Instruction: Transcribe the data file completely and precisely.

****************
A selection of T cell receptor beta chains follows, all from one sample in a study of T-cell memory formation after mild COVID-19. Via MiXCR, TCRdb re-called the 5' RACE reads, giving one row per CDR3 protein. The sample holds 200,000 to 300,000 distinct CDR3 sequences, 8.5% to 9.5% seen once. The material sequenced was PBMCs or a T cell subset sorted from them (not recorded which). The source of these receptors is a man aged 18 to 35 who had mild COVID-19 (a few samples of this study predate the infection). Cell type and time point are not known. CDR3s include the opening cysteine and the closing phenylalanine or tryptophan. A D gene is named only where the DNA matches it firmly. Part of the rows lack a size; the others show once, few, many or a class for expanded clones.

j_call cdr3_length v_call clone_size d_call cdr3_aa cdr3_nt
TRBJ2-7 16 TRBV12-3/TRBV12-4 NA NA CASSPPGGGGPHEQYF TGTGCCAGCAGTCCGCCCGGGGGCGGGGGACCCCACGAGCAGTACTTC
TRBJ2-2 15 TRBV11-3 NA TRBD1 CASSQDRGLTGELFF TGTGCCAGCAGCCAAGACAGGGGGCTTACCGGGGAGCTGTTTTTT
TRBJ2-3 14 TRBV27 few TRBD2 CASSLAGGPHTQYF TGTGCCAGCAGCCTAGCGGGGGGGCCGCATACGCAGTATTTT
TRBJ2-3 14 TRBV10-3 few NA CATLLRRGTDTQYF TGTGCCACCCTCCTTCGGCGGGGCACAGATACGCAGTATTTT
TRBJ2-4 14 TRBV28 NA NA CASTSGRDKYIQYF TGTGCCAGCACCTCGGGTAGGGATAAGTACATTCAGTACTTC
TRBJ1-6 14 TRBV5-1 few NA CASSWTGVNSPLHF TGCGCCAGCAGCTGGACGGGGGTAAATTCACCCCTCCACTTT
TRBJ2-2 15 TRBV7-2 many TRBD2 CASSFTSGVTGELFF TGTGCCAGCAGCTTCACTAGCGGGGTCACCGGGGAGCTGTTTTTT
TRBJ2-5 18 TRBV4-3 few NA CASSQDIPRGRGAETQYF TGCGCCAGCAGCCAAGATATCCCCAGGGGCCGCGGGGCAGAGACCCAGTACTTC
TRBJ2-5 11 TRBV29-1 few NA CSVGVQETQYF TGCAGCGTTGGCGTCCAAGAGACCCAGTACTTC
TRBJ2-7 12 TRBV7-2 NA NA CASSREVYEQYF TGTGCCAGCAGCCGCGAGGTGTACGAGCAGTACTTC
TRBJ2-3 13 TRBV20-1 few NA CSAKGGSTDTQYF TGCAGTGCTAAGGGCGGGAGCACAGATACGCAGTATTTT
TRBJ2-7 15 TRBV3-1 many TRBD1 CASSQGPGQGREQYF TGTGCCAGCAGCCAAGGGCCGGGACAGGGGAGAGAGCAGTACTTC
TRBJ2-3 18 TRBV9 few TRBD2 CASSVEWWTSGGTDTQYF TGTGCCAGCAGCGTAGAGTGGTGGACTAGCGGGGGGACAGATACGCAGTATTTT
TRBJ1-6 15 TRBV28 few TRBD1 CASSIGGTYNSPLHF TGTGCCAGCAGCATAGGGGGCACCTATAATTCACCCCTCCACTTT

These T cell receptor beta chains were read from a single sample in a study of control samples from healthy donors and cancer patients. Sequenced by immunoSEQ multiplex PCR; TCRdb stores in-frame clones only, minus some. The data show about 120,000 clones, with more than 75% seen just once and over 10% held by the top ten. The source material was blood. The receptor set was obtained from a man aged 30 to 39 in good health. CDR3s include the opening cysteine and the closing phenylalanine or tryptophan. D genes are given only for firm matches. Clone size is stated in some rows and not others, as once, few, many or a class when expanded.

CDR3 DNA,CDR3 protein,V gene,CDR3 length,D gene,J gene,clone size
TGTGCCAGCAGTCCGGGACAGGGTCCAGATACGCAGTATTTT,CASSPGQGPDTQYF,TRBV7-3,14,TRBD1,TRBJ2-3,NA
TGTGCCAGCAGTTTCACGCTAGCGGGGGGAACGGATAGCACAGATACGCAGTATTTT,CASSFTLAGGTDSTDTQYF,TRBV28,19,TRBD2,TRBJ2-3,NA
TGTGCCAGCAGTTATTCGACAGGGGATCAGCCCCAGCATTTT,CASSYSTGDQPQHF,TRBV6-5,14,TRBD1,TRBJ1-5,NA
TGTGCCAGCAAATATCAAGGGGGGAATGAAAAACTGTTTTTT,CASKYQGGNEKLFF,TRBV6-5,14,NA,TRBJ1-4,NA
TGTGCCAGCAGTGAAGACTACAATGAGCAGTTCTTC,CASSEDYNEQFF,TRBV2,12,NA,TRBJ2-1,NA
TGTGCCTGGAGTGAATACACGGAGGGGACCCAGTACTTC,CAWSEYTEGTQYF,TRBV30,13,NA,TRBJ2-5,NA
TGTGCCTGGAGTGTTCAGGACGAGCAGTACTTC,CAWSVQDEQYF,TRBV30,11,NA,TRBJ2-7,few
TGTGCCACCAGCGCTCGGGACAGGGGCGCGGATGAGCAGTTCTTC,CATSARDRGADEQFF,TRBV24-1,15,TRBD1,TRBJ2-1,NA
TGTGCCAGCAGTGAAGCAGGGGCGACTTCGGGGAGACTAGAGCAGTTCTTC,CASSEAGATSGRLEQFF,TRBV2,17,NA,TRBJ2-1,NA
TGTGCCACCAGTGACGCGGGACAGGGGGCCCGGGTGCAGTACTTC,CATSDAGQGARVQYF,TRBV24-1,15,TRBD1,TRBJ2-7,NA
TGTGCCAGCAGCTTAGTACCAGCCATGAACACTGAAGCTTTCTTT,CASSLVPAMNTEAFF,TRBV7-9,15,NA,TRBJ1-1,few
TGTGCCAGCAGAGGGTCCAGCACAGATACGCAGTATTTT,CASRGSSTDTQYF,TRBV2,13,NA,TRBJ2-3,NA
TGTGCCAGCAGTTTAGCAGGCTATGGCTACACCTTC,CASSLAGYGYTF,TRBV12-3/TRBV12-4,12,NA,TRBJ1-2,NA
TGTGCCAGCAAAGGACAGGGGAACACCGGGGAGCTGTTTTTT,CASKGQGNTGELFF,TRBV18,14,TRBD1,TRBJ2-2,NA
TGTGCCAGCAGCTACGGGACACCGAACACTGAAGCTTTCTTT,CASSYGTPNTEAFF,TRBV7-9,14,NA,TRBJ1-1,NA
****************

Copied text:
A selection of T cell receptor beta chains follows, all from one sample in a study of T-cell memory formation after mild COVID-19. Via MiXCR, TCRdb re-called the 5' RACE reads, giving one row per CDR3 protein. The sample holds 200,000 to 300,000 distinct CDR3 sequences, 8.5% to 9.5% seen once. The material sequenced was PBMCs or a T cell subset sorted from them (not recorded which). The source of these receptors is a man aged 18 to 35 who had mild COVID-19 (a few samples of this study predate the infection). Cell type and time point are not known. CDR3s include the opening cysteine and the closing phenylalanine or tryptophan. A D gene is named only where the DNA matches it firmly. Part of the rows lack a size; the others show once, few, many or a class for expanded clones.

j_call cdr3_length v_call clone_size d_call cdr3_aa cdr3_nt
TRBJ2-7 16 TRBV12-3/TRBV12-4 NA NA CASSPPGGGGPHEQYF TGTGCCAGCAGTCCGCCCGGGGGCGGGGGACCCCACGAGCAGTACTTC
TRBJ2-2 15 TRBV11-3 NA TRBD1 CASSQDRGLTGELFF TGTGCCAGCAGCCAAGACAGGGGGCTTACCGGGGAGCTGTTTTTT
TRBJ2-3 14 TRBV27 few TRBD2 CASSLAGGPHTQYF TGTGCCAGCAGCCTAGCGGGGGGGCCGCATACGCAGTATTTT
TRBJ2-3 14 TRBV10-3 few NA CATLLRRGTDTQYF TGTGCCACCCTCCTTCGGCGGGGCACAGATACGCAGTATTTT
TRBJ2-4 14 TRBV28 NA NA CASTSGRDKYIQYF TGTGCCAGCACCTCGGGTAGGGATAAGTACATTCAGTACTTC
TRBJ1-6 14 TRBV5-1 few NA CASSWTGVNSPLHF TGCGCCAGCAGCTGGACGGGGGTAAATTCACCCCTCCACTTT
TRBJ2-2 15 TRBV7-2 many TRBD2 CASSFTSGVTGELFF TGTGCCAGCAGCTTCACTAGCGGGGTCACCGGGGAGCTGTTTTTT
TRBJ2-5 18 TRBV4-3 few NA CASSQDIPRGRGAETQYF TGCGCCAGCAGCCAAGATATCCCCAGGGGCCGCGGGGCAGAGACCCAGTACTTC
TRBJ2-5 11 TRBV29-1 few NA CSVGVQETQYF TGCAGCGTTGGCGTCCAAGAGACCCAGTACTTC
TRBJ2-7 12 TRBV7-2 NA NA CASSREVYEQYF TGTGCCAGCAGCCGCGAGGTGTACGAGCAGTACTTC
TRBJ2-3 13 TRBV20-1 few NA CSAKGGSTDTQYF TGCAGTGCTAAGGGCGGGAGCACAGATACGCAGTATTTT
TRBJ2-7 15 TRBV3-1 many TRBD1 CASSQGPGQGREQYF TGTGCCAGCAGCCAAGGGCCGGGACAGGGGAGAGAGCAGTACTTC
TRBJ2-3 18 TRBV9 few TRBD2 CASSVEWWTSGGTDTQYF TGTGCCAGCAGCGTAGAGTGGTGGACTAGCGGGGGGACAGATACGCAGTATTTT
TRBJ1-6 15 TRBV28 few TRBD1 CASSIGGTYNSPLHF TGTGCCAGCAGCATAGGGGGCACCTATAATTCACCCCTCCACTTT

These T cell receptor beta chains were read from a single sample in a study of control samples from healthy donors and cancer patients. Sequenced by immunoSEQ multiplex PCR; TCRdb stores in-frame clones only, minus some. The data show about 120,000 clones, with more than 75% seen just once and over 10% held by the top ten. The source material was blood. The receptor set was obtained from a man aged 30 to 39 in good health. CDR3s include the opening cysteine and the closing phenylalanine or tryptophan. D genes are given only for firm matches. Clone size is stated in some rows and not others, as once, few, many or a class when expanded.

CDR3 DNA,CDR3 protein,V gene,CDR3 length,D gene,J gene,clone size
TGTGCCAGCAGTCCGGGACAGGGTCCAGATACGCAGTATTTT,CASSPGQGPDTQYF,TRBV7-3,14,TRBD1,TRBJ2-3,NA
TGTGCCAGCAGTTTCACGCTAGCGGGGGGAACGGATAGCACAGATACGCAGTATTTT,CASSFTLAGGTDSTDTQYF,TRBV28,19,TRBD2,TRBJ2-3,NA
TGTGCCAGCAGTTATTCGACAGGGGATCAGCCCCAGCATTTT,CASSYSTGDQPQHF,TRBV6-5,14,TRBD1,TRBJ1-5,NA
TGTGCCAGCAAATATCAAGGGGGGAATGAAAAACTGTTTTTT,CASKYQGGNEKLFF,TRBV6-5,14,NA,TRBJ1-4,NA
TGTGCCAGCAGTGAAGACTACAATGAGCAGTTCTTC,CASSEDYNEQFF,TRBV2,12,NA,TRBJ2-1,NA
TGTGCCTGGAGTGAATACACGGAGGGGACCCAGTACTTC,CAWSEYTEGTQYF,TRBV30,13,NA,TRBJ2-5,NA
TGTGCCTGGAGTGTTCAGGACGAGCAGTACTTC,CAWSVQDEQYF,TRBV30,11,NA,TRBJ2-7,few
TGTGCCACCAGCGCTCGGGACAGGGGCGCGGATGAGCAGTTCTTC,CATSARDRGADEQFF,TRBV24-1,15,TRBD1,TRBJ2-1,NA
TGTGCCAGCAGTGAAGCAGGGGCGACTTCGGGGAGACTAGAGCAGTTCTTC,CASSEAGATSGRLEQFF,TRBV2,17,NA,TRBJ2-1,NA
TGTGCCACCAGTGACGCGGGACAGGGGGCCCGGGTGCAGTACTTC,CATSDAGQGARVQYF,TRBV24-1,15,TRBD1,TRBJ2-7,NA
TGTGCCAGCAGCTTAGTACCAGCCATGAACACTGAAGCTTTCTTT,CASSLVPAMNTEAFF,TRBV7-9,15,NA,TRBJ1-1,few
TGTGCCAGCAGAGGGTCCAGCACAGATACGCAGTATTTT,CASRGSSTDTQYF,TRBV2,13,NA,TRBJ2-3,NA
TGTGCCAGCAGTTTAGCAGGCTATGGCTACACCTTC,CASSLAGYGYTF,TRBV12-3/TRBV12-4,12,NA,TRBJ1-2,NA
TGTGCCAGCAAAGGACAGGGGAACACCGGGGAGCTGTTTTTT,CASKGQGNTGELFF,TRBV18,14,TRBD1,TRBJ2-2,NA
TGTGCCAGCAGCTACGGGACACCGAACACTGAAGCTTTCTTT,CASSYGTPNTEAFF,TRBV7-9,14,NA,TRBJ1-1,NA